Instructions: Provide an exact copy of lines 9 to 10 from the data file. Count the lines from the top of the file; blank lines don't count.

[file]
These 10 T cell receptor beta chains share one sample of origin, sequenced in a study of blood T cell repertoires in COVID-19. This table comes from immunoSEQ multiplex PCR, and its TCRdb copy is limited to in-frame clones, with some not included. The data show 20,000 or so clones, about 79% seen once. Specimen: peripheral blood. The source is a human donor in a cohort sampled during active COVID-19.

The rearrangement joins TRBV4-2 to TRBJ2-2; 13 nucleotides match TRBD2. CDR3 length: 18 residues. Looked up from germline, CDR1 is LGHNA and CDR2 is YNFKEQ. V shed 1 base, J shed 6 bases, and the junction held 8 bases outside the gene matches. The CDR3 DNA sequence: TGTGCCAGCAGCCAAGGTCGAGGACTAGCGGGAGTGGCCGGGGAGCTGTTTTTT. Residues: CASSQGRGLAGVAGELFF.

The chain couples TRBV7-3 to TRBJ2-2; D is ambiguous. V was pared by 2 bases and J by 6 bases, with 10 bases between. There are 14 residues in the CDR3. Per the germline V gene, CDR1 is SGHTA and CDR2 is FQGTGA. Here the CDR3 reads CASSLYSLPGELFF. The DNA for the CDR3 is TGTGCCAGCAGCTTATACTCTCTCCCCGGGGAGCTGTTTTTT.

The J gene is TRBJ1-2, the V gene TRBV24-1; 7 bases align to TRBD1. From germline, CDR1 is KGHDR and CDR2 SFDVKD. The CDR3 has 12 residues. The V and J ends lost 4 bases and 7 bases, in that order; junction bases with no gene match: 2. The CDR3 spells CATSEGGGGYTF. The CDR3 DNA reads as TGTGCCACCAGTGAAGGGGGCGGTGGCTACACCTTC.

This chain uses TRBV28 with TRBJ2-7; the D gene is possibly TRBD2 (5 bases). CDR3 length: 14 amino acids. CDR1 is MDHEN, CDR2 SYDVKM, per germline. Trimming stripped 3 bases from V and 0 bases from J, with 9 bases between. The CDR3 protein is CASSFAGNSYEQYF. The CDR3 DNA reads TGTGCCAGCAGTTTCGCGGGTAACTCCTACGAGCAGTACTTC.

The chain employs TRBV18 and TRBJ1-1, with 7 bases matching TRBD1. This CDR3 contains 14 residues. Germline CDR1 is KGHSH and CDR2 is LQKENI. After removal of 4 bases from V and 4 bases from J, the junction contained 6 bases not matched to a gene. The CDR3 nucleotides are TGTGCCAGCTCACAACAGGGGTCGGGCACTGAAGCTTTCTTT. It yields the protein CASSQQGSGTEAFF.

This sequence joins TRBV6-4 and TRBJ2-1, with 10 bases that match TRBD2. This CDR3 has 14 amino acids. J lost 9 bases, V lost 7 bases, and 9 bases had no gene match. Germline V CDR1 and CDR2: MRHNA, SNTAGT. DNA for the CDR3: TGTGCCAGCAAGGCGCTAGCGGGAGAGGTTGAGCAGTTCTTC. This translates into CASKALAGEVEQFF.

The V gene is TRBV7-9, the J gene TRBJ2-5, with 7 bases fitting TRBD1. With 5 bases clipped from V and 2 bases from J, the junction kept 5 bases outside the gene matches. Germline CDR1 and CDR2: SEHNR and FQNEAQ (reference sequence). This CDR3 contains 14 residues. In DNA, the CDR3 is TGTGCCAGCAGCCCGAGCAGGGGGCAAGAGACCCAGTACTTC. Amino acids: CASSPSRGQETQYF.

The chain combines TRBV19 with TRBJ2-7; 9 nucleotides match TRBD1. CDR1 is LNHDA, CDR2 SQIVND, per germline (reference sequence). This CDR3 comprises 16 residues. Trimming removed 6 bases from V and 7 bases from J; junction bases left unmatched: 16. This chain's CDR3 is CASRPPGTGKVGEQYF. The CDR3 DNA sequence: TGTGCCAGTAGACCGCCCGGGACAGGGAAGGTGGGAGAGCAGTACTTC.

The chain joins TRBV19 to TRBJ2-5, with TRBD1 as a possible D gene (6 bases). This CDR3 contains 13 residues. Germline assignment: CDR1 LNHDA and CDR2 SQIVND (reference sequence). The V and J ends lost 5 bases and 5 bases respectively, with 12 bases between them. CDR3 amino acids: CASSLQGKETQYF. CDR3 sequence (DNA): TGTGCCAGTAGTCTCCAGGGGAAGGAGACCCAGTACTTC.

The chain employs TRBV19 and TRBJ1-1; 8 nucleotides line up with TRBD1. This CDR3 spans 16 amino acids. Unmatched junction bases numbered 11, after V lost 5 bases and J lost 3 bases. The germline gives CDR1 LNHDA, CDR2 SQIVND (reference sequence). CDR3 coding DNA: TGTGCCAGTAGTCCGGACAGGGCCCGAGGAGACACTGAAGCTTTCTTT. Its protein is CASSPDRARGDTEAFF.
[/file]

The chain combines TRBV19 with TRBJ2-7; 9 nucleotides match TRBD1. CDR1 is LNHDA, CDR2 SQIVND, per germline (reference sequence). This CDR3 comprises 16 residues. Trimming removed 6 bases from V and 7 bases from J; junction bases left unmatched: 16. This chain's CDR3 is CASRPPGTGKVGEQYF. The CDR3 DNA sequence: TGTGCCAGTAGACCGCCCGGGACAGGGAAGGTGGGAGAGCAGTACTTC.

The chain joins TRBV19 to TRBJ2-5, with TRBD1 as a possible D gene (6 bases). This CDR3 contains 13 residues. Germline assignment: CDR1 LNHDA and CDR2 SQIVND (reference sequence). The V and J ends lost 5 bases and 5 bases respectively, with 12 bases between them. CDR3 amino acids: CASSLQGKETQYF. CDR3 sequence (DNA): TGTGCCAGTAGTCTCCAGGGGAAGGAGACCCAGTACTTC.